Emma goes to visit Mr. Heisig, the hottest guidance counselor on the face of the earth, to try to sort out the Dumb Kids and Potential Lesbian thing. Mr. Heisig walks to his filing cabinet and produces a preprinted brochure called Coming Out At School: Folllow Your Heart. It’s amazing. It’s the most amazing thing I have ever seen. In American schools, I think you get expelled if you even look at another girl. (Just kidding, you only get expelled if you try to take another girl to prom.) Mr. Heisig says he’ll also try to sort out the thing about Emma getting transferred to St. Brutus’ Secure Centre for Incurably Criminal Girls.
Emma has a chance to get back into class with regular kids. All she has to do is give a presentation — immediately! — on the American Civil Rights movement. Emma’s feeling pretty awesome about her speech, until Jenny arrives late to class and has a seat right in front of her. You know how people are always saying if you get nervous speaking in front of a crowd, you should imagine the crowd naked? That idea does not work well for Emma. She looks at Jenny and starts stuttering and blushing and practically fainting on the spot.
Gotting is like, “Right, you’re even stupider than I thought. Back to the cupboard under the stairs with you.” And, once again, Jenny threatens to throttle someone for even having the nerve to even frown at her girlfriend.
Out in the hallway, Emma snaps at Jenny: “I cannot function when you’re around me!” And Jenny explains it’s because the function Emma wants to be performing around Jenny is not taking tests and giving speeches. No, making monkey is the function Emma wants to be performing, and Jenny wants it too and they could have something really special if Emma would just calm down. Emma says she doesn’t want to be special, she wants to be normal.
And Jenny watches her clomp away. Again.
It’s not just the price of sandwiches that has gone up under the Gotting Regime. Now all the kids that aren’t morons are required to cough up 200 euros for a field trip, and if they refuse to do it, they’re getting shunted to the supply closet with the rest of the chimpanzees. (Also, I think Hotte says that the field trip is to a Scientology recruiting center, which is the greatest thing plotline I have ever heard of.) The students have had it up to here with Gotting. In London when people want something, they strike. And who’s from London, where strikes are as rampant as kissing strangers? Jenny! And so she is going to lead a school-wide revolution — set to the soundtrack of Tracy Chapman’s “Revolution” — which includes taking over the actual school building.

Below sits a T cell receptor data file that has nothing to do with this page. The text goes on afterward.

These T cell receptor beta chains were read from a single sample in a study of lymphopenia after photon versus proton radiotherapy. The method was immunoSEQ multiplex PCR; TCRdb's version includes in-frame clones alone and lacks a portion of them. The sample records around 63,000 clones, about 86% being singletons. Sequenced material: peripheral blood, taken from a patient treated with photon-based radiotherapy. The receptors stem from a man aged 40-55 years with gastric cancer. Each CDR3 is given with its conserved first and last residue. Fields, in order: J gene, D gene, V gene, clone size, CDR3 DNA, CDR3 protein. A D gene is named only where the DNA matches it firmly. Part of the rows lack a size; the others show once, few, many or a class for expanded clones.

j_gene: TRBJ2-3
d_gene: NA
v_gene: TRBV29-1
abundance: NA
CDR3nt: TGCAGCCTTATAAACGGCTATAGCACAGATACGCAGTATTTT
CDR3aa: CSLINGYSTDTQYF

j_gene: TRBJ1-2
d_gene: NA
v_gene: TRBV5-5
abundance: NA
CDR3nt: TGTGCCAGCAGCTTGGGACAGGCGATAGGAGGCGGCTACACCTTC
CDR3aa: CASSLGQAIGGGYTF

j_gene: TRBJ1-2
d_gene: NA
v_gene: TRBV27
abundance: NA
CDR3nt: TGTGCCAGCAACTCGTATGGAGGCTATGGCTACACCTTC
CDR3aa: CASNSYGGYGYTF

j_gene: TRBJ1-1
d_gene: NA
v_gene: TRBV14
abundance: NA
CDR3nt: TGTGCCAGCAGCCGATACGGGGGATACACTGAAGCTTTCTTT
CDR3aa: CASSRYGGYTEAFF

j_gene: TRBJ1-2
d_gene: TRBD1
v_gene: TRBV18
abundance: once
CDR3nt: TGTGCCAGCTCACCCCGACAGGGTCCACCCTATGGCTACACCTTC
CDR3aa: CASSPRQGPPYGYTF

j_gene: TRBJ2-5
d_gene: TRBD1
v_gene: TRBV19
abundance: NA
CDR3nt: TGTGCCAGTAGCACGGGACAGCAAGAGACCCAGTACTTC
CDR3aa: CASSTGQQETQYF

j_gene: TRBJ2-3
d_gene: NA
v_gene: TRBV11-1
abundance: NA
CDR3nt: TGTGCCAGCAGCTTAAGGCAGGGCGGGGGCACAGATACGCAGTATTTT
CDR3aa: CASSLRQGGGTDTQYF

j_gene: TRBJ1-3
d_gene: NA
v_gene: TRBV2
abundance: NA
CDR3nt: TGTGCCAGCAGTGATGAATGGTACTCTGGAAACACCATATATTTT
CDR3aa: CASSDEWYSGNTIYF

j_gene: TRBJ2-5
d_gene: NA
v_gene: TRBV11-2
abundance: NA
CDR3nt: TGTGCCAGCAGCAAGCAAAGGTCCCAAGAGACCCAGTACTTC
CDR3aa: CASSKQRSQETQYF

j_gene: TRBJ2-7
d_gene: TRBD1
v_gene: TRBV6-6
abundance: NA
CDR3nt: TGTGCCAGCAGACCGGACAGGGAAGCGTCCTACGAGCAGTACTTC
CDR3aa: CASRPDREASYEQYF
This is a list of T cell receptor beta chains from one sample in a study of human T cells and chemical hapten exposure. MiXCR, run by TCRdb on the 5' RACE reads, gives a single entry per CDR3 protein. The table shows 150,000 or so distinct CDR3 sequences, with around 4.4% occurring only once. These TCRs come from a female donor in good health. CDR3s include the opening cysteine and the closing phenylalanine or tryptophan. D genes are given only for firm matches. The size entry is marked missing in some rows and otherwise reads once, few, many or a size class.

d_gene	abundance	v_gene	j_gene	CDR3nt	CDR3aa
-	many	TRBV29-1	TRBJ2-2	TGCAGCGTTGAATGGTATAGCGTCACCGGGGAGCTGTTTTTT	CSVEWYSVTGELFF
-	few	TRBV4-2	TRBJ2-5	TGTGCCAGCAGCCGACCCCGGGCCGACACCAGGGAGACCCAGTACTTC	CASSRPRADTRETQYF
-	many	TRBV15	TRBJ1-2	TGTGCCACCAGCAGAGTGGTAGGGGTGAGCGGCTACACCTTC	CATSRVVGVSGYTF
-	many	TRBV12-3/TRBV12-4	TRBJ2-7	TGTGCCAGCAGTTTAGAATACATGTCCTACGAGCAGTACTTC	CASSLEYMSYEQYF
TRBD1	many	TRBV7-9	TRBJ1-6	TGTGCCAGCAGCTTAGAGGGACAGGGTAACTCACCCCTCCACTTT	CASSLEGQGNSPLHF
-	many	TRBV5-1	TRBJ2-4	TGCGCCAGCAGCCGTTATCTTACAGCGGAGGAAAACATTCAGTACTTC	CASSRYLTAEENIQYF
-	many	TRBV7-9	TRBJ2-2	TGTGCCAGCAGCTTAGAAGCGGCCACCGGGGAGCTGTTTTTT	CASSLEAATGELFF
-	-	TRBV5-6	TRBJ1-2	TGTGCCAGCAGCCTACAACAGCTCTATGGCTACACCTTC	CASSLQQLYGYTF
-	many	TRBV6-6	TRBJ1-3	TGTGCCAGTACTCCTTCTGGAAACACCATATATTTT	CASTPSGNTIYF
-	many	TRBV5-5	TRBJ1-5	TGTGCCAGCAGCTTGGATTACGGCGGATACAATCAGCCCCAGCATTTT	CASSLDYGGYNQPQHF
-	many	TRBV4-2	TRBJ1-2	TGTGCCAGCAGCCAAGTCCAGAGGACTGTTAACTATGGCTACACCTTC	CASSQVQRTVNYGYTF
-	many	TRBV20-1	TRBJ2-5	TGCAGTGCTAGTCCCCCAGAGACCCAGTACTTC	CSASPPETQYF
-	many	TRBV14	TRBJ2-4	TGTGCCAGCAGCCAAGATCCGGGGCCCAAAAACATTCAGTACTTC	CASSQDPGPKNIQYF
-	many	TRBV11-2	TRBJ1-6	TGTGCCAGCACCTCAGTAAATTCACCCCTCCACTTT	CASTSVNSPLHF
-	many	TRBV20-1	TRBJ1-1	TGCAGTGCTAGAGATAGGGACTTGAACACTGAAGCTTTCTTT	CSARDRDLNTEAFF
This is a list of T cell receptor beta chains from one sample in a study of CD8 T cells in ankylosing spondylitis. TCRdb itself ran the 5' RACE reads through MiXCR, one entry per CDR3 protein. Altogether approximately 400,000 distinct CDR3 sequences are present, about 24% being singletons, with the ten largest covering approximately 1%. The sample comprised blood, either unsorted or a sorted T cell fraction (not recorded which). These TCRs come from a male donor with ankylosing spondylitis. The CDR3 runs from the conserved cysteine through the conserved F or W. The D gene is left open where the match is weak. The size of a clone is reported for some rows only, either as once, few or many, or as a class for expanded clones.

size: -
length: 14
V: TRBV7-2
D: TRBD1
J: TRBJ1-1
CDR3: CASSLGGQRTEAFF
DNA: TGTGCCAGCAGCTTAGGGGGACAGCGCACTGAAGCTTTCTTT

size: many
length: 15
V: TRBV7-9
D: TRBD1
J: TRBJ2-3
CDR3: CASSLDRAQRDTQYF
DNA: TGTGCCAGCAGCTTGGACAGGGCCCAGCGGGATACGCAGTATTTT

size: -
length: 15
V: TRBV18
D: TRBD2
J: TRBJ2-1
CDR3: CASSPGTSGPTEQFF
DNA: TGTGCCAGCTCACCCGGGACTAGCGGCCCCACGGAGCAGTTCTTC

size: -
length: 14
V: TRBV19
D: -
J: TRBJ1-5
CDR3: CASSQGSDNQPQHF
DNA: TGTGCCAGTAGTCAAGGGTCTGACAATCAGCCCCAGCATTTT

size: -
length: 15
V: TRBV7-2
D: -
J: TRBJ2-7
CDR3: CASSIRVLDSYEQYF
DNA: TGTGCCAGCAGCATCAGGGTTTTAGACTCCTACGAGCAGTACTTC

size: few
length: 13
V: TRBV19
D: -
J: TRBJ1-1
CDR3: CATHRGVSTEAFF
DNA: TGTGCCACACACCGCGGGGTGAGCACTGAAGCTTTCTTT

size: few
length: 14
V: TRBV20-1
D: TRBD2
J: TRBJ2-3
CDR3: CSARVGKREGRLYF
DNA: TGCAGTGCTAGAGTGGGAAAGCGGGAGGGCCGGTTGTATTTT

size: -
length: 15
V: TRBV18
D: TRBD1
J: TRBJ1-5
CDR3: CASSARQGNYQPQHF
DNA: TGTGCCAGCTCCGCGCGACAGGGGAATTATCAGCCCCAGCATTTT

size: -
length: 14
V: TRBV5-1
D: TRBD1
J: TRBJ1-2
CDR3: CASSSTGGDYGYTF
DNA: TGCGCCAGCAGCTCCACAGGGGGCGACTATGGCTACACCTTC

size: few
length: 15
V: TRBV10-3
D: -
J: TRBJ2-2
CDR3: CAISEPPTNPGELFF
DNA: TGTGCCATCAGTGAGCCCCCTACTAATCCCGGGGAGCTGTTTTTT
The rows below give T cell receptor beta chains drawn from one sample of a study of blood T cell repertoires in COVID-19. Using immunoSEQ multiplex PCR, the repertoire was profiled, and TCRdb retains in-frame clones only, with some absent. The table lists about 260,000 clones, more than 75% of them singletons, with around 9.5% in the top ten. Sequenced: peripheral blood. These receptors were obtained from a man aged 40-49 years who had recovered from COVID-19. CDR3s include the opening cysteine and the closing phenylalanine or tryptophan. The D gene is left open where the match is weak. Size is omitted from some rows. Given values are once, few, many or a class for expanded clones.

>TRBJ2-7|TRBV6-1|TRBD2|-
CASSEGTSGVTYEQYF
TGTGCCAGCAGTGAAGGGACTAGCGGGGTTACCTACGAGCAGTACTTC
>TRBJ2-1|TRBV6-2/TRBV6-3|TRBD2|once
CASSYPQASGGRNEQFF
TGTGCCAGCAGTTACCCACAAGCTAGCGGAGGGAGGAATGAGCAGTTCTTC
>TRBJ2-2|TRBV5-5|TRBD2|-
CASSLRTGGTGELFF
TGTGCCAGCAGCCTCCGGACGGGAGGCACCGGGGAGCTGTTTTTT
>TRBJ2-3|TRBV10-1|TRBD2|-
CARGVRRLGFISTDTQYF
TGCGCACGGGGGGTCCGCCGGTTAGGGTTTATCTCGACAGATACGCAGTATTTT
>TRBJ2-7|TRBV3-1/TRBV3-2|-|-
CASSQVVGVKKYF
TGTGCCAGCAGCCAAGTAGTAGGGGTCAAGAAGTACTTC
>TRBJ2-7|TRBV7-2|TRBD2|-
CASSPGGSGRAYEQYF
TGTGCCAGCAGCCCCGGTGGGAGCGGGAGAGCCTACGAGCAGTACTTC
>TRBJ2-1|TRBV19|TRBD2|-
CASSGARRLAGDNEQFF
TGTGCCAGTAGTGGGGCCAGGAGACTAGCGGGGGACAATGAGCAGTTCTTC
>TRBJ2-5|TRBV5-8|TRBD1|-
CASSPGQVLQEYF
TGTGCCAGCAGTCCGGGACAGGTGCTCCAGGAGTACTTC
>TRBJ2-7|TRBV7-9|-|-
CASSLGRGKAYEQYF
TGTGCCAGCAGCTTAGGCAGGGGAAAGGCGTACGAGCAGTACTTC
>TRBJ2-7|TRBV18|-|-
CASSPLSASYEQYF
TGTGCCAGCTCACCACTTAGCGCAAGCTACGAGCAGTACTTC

Just in case you weren’t already convinced of Jenny’s badassery, let me also point out that she will be leading this revolution … in her pajamas. Seriously, someone explain her NEON PINK pants to me.
In the middle of the students’ sign-painting campaign, the electricity goes off. It gets really cold really fast when the sun sets. Emma’s teeth are chattering like some kind of hypothermic chipmunk because she refuses to get under Jenny’s blanket with her. It’s a magic blanket. It’s the thickness of a towel, but Jenny is wrapped up in it and she’s not cold at all. When she finally convinces Emma to use, like, one corner of it to cover up her foot, Emma stops shivering too. They stare at each other, the way they do, and Emma goes, “I, um, have something I want to tell you. You might not want to hear it, but—” And then she lunges forward and finally kisses Jenny again.
They kiss and kiss and kiss and kiss and Jenny’s like, “Are you still cold?” And Emma’s all, “I am the opposite of cold.” And then Hotte wakes up and is like, “Oh, and you’re also the opposite of straight!”
Emma asks him not to tell anyone because it was just another in a long series of experiments she’s been doing on Jenny’s lips. (Soft? Check. Sweet? Check. Nibble-able? Check.) Hotte agrees to keep it quiet even as he explains that he never thought of kissing his best mate as a scientific experiment.